Steve Zikman, a lawyer-turned-writer living in Los Angeles, is the author of a collection of inspirational writings titled "The Power of Travel: A Passport to Adventure, Discovery, and Growth" (Penguin Putnam).
Q: You quit your job as a high-powered lawyer in Toronto to travel the world for three years. Was it tough to adapt to the lifestyle of a hard-core traveler?
A: In two weeks I went from this pretty intense law practice to being a full-time backpacker. For the first few months, my head was brimming with memories of courtrooms, memos I needed to write, files I needed to deal with. But as the months went on, those thoughts began to disappear. I started to allow myself to do things I had long wanted to. For example, I'm very punctual and always get up early in the morning. But when I lived in Germany, I often went out to clubs all night . . . I was sleeping during the day and awake at night. When I finally got back to Toronto, that was a difficult time. But what was amazing is how quickly I reverted to my old ways.
Q: How have you been humbled by travel?
A: I once met a toothless, elderly woman in Lesotho. We were waiting for a bus, when all of a sudden it started raining. I ran for shelter, ending up standing next to this old woman under a bunch of trees. I went into my backpack and pulled out some stuff and dropped a jar of peach jam. It broke into little, shattered pieces. . . . I just left the jam as garbage--what could I do, it was broken. But the woman carefully started eating the jam off the ground, and spitting out the glass shards. After eating all of it, she took her finger and put it into the groove of the jar and extracted every last bit.
Q: Nearly 90 percent of Americans don't have valid passports. How would the country change if more Americans traveled abroad?
A: I'm from Canada, and I think Canadians travel more than Americans do. In the times I've been abroad, I'm always amazed at how few Americans I meet. I get the feeling that Americans are less willing to break out of their comfort zone. And it's a big comfort zone. Yet you tend to see a lot of Americanization around the world, but not so many Americans.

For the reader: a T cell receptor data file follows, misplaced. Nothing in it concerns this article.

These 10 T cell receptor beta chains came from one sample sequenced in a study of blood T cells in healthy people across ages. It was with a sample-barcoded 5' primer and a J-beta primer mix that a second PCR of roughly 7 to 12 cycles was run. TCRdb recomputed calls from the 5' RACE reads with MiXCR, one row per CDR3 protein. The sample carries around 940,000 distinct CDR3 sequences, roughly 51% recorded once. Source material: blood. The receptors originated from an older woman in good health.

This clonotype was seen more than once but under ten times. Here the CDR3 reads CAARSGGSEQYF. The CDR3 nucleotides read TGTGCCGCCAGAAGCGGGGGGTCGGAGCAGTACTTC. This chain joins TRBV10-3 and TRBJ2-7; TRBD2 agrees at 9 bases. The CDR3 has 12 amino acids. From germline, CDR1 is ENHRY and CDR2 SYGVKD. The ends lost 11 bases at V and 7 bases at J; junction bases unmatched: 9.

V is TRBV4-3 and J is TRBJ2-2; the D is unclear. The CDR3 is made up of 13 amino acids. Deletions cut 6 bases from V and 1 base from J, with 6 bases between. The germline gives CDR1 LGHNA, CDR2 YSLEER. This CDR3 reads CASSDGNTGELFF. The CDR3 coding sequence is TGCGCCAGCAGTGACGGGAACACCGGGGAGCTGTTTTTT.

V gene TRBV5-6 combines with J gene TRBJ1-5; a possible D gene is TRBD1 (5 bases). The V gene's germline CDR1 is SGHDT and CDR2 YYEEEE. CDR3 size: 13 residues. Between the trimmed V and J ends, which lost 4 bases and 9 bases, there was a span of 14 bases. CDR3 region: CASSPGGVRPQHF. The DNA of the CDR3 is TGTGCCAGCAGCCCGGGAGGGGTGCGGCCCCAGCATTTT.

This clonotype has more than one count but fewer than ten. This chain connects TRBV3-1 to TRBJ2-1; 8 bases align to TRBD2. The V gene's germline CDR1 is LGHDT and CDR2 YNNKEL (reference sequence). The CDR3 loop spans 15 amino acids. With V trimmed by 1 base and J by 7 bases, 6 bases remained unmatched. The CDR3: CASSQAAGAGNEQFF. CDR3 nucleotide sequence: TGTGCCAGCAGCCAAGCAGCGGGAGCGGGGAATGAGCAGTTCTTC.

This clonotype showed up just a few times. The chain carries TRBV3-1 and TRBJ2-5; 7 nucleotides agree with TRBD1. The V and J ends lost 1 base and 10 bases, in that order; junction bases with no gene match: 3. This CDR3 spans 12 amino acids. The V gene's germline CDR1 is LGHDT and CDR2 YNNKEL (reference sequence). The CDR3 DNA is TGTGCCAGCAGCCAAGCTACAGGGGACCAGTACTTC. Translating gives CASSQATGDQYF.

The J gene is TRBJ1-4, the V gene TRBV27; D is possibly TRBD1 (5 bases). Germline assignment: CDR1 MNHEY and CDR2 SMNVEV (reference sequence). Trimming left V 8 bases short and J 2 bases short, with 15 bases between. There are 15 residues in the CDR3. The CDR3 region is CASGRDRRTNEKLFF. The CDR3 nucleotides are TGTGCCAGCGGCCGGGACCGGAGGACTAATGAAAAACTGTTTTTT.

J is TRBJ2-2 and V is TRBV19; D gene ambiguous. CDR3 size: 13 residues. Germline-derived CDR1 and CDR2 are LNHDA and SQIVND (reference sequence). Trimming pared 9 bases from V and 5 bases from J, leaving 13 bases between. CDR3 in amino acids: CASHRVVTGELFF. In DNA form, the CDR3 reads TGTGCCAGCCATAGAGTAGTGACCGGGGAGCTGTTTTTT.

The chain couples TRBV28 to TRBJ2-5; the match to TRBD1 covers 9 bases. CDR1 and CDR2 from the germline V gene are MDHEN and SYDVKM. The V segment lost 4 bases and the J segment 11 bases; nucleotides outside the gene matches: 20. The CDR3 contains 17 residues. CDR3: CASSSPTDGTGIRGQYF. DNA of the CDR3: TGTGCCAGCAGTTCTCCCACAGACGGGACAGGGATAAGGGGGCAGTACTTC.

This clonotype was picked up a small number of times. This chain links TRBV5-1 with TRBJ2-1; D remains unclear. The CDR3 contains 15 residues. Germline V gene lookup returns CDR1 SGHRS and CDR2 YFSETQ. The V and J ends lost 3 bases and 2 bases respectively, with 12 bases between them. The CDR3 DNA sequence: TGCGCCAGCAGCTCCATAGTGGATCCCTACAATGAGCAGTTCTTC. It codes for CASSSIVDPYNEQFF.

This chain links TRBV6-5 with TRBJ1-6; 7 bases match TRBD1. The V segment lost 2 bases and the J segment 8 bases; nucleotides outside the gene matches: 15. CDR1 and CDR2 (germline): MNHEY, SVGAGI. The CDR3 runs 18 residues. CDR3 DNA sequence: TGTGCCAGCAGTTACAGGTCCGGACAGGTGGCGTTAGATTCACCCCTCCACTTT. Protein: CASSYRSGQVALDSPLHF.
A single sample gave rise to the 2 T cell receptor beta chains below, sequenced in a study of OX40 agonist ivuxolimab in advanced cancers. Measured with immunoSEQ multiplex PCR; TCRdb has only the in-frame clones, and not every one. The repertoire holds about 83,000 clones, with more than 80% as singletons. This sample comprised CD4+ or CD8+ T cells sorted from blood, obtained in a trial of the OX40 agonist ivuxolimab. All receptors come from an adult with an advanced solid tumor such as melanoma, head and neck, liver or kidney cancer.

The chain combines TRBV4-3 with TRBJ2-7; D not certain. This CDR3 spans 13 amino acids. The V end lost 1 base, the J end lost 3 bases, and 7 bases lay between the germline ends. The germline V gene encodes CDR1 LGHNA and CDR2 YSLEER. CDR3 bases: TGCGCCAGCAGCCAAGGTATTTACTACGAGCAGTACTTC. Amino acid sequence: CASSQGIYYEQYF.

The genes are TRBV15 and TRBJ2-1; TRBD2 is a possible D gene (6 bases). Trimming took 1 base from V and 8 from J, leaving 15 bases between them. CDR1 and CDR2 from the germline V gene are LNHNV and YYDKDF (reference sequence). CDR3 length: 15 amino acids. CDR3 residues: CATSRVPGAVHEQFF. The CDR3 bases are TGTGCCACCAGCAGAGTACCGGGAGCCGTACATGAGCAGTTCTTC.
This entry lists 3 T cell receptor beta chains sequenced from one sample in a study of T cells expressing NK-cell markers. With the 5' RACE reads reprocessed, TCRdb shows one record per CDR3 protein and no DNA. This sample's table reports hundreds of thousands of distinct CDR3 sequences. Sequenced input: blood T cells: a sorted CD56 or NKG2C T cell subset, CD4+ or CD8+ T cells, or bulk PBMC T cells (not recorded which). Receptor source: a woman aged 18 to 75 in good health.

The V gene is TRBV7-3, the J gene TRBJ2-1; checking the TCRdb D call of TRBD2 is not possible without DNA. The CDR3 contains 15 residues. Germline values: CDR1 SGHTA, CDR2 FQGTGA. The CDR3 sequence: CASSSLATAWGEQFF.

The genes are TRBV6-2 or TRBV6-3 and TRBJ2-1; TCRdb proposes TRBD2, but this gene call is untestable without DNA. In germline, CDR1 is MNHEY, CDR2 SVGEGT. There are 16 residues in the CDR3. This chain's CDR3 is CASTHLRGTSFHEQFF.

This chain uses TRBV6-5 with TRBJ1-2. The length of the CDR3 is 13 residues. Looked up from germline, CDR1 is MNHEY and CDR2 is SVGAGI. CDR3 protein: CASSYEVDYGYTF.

Q: Some sociologists argue that tourism destroys a developing country's culture. Do you see their point?
A: I don't take that view. Throughout history, cultures have always been influencing each other. I think today, mostly because of technology and the incredible mass movement of people, it's happening at a much faster pace. Most people want cross-cultural contact. They want the so-called riches of other societies. So I don't feel any guilt. I look at the positive side: Because I have the ability to travel, I'm sharing my culture with them and witnessing their culture as well.
Q: Do you remember your first trip as a kid?
A: When I was 10, my parents decided to take the family to California. We were living in Montreal. I can remember being on my banana seat bicycle in the park singing "California, Here I Come." We were supposed to go out on a Sunday morning, but my father changed the flight. The plane we were supposed to have taken from Montreal to Toronto crashed and everybody was killed. I thought of all the 10-year-olds who might have died. I can remember that we had a fantastic vacation, mixed with an awareness of how short life is.
Q: You quote everyone in your book from Yogi Berra to Walt Whitman. Do you have a favorite quote that sums up your travel philosophy?
A: Aldous Huxley said, "Experience is not what happens to a man, it is what a man does with what happens to him."
Q: Have you ever doubted the power of travel?
A: When I was living in Germany, people warned me about November in Northern Europe. It gets very dark and gray and the sky is very low, and you can feel very melancholy. I didn't think it would affect me. But sure enough, it did. I just wanted to be home--I wanted to just go back, and that's in fact what I did--I went back for four or five weeks. I had this really strong idea in my head that I had to go away for the two or three years and couldn't come back. I had to take this transformational trip and only then could I return home. But going home was the best thing I could have done--it reaffirmed the power of travel, but it also reaffirmed the power of home.